But the miracle is not just the act of God, but also a call for us to act. The words of Isaiah 60 are in the imperative—the text doesn’t say, arise! God is shining! But rather, You! Yes, you! Get up! Start shining! The Message paraphrase captures the sense of the text:
- Isaiah 60: 1-2 The Message Get out of bed, Jerusalem!
Wake up. Put your face in the sunlight.
God’s bright glory has risen for you.
The whole earth is wrapped in darkness,
all people sunk in deep darkness,
But God rises on you,
his sunrise glory breaks over you.
Nations will come to your light,
kings to your sunburst brightness.
Look up! Look around!
We are called to be the light, even in the midst of darkness, to shine for others to see. As Christians, we are called to be a beacon of hope for others living in this frozen tundra, to shine for them, and bring them hope. This is why our church provides the warming shelter ministry—not only to help people in body, but also, hopefully, to help them in spirit, by providing a bright smile, a cheery word, a little moment of light in what must be dark and difficult days.
It’s also why we are embarking upon the Year of the Healthy Heart in 2018. As Christians, we want to show the world that God matters, that church matters, that Jesus actually changes our daily living. When we don’t take care of our bodies, that harms our witness to the world. And the same with our mental health. There’s no shame in going through periods of sadness, mourning, and depression. But we are called to get up, to get out, to get moving, so that our journey can inspire others to come through the darkness that encompasses them.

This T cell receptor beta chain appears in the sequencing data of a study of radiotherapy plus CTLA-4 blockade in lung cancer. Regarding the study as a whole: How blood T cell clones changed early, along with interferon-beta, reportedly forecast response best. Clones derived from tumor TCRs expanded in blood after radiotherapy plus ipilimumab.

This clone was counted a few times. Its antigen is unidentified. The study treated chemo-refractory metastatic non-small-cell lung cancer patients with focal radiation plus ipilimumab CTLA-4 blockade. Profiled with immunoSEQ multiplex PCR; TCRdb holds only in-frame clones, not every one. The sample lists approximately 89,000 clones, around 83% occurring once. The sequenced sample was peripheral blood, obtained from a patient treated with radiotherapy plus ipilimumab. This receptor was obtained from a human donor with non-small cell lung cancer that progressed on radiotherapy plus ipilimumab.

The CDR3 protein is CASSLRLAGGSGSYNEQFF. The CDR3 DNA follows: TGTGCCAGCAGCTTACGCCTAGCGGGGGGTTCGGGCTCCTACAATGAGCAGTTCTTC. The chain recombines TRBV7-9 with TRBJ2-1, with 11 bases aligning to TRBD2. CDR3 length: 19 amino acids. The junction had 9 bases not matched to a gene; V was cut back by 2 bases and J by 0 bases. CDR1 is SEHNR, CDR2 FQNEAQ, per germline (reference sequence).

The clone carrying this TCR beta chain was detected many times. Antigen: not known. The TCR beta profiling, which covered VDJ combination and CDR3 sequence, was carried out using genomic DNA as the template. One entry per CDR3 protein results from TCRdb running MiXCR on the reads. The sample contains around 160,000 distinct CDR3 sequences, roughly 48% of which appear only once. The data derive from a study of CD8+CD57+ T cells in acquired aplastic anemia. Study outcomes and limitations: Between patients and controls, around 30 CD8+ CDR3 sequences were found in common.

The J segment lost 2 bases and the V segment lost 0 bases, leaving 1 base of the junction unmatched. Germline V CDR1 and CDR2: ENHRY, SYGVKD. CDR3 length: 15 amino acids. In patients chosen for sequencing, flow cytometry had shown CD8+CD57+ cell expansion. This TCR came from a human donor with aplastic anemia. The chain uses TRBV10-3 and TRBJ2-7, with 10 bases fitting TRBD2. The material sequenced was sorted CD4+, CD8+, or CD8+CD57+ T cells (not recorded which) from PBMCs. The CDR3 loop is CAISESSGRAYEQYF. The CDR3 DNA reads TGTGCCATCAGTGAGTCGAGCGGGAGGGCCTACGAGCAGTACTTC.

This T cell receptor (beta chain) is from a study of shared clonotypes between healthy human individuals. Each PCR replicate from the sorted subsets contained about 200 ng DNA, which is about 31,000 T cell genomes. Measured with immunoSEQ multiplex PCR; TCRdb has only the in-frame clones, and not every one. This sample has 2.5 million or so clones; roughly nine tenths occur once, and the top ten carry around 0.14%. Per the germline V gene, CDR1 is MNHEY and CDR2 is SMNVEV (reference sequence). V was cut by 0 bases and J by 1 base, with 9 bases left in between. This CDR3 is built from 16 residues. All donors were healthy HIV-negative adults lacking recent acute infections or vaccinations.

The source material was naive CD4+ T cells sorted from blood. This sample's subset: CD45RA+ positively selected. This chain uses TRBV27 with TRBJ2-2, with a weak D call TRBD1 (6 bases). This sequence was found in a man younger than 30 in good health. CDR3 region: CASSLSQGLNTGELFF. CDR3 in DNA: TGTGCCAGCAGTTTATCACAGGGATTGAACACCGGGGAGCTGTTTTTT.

I’ve become one of those people on social media—a person who posts pictures of food. But every time I do it, I mention that our church is doing the Year of the Healthy Heart. I don’t do it to say I’m so great, I’m so wonderful, but rather that God is doing a new thing in me, and in us, by leading us into a brighter and better life.